Once we have our object and image embeddings from CLIP, we need to index them for fast search (Figure 4). We use a vector database, or VectorDB, optimized for managing and querying high-dimensional embedding spaces. The VectorDB stores the embeddings for efficient nearest neighbour search so that we can find the closest matches to any new query vector. Because vector similarity corresponds to semantic similarity in CLIP’s embedding space, nearest neighbour search allows us to retrieve the images most relevant to a query based on the learned visual semantics.

Search pipeline

Figure 5. Search pipeline in the Tenyks platform including the unlabelled data pre-processing branch

The high-level overview of the search pipeline, which includes the unlabelled dataset pre-processing branch, is depicted in the figure above. Once both the unlabelled and labelled sets are fed into the embedding model, the resulting output, i.e., the embeddings, are forwarded for indexing by the Vector DB. This crucial stage is referred to as the Indexing Stage, as illustrated in the preceding image, Figure 5.

‍A more detailed breakdown of Tenyk’s multi-modal search pipeline is presented in our article on this topic.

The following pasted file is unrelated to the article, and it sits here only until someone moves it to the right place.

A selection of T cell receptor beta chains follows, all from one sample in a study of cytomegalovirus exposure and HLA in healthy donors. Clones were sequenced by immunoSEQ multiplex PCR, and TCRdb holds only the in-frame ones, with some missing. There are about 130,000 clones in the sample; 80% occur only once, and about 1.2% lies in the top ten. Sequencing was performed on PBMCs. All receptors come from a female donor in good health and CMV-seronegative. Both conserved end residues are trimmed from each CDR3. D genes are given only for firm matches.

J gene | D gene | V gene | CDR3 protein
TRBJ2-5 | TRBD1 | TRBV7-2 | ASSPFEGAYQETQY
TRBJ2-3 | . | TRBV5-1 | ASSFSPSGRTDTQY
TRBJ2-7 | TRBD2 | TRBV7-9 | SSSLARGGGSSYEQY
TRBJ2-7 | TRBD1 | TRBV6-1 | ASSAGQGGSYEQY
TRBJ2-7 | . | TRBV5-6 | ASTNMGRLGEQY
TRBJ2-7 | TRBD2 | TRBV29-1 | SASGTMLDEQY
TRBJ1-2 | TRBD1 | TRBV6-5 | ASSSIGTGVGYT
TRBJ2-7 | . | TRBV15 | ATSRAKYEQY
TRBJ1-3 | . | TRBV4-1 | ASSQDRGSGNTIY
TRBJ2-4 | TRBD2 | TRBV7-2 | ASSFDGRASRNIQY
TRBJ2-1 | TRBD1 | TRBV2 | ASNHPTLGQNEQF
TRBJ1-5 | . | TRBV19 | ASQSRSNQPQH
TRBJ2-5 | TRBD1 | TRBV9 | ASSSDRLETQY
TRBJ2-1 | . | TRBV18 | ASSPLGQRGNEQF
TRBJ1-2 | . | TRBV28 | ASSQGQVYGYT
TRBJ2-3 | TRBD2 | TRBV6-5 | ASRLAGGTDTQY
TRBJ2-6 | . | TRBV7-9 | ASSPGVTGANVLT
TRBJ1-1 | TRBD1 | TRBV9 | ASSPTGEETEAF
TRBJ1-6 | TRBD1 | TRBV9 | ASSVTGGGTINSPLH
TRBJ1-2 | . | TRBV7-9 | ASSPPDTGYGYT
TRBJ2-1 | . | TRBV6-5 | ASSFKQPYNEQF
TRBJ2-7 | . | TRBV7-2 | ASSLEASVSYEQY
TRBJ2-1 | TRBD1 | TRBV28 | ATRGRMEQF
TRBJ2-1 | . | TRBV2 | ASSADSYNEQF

Showcase: searching through unlabelled data

We showcase multi-modal search including unlabelled and labelled data in the Tenyks platform.

‍Let’s consider the BDD dataset, a comprehensive driving dataset, where our objective will be to conduct image searches based on three distinct modalities. By leveraging the power of multi-modal search, we can efficiently explore and retrieve relevant images from the dataset, enhancing our understanding and analysis of the driving domain.

Text search: querying for “taxis”

‍To continue our exploration, we can search for images of taxis using the query “taxis”. As depicted in Figure 1 and shown in the following video, upon inputting the text query, we retrieve a collection of images, each of which prominently features images with taxis. This allows us to swiftly identify and access relevant visual content pertaining to taxis within the dataset.

Searching for similar images based on the text “taxis”

Image search: querying for “crosswalks in nighttime conditions”